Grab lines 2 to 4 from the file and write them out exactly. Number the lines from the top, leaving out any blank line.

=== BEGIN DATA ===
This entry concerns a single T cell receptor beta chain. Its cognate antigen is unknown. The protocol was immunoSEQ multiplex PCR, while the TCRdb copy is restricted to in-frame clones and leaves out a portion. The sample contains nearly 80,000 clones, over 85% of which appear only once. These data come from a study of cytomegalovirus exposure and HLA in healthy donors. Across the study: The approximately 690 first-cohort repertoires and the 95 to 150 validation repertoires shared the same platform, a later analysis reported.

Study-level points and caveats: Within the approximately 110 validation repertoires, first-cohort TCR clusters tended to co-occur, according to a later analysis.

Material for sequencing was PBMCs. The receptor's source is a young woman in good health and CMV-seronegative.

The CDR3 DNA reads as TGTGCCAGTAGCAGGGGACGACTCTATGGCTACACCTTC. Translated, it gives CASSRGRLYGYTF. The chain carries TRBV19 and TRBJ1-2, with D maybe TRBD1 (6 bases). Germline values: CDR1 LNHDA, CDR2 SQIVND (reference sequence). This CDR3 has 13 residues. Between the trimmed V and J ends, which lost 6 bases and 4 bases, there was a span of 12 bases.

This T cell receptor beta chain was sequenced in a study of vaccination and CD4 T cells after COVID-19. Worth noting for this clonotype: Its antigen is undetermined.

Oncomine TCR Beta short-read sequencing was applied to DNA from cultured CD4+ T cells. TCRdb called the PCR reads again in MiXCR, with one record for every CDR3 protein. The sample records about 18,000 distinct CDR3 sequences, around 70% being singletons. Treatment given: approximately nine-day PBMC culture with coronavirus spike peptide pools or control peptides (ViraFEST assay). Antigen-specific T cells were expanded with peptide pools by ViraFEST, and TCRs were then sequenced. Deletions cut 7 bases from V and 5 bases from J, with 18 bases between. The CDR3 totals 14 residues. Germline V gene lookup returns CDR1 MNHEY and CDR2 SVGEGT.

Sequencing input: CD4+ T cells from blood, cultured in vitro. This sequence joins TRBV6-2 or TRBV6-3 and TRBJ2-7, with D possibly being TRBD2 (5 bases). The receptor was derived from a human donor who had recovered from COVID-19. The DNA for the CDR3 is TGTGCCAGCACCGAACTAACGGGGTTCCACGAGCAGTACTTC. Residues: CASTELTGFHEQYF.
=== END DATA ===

Study-level points and caveats: Within the approximately 110 validation repertoires, first-cohort TCR clusters tended to co-occur, according to a later analysis.

Material for sequencing was PBMCs. The receptor's source is a young woman in good health and CMV-seronegative.

The CDR3 DNA reads as TGTGCCAGTAGCAGGGGACGACTCTATGGCTACACCTTC. Translated, it gives CASSRGRLYGYTF. The chain carries TRBV19 and TRBJ1-2, with D maybe TRBD1 (6 bases). Germline values: CDR1 LNHDA, CDR2 SQIVND (reference sequence). This CDR3 has 13 residues. Between the trimmed V and J ends, which lost 6 bases and 4 bases, there was a span of 12 bases.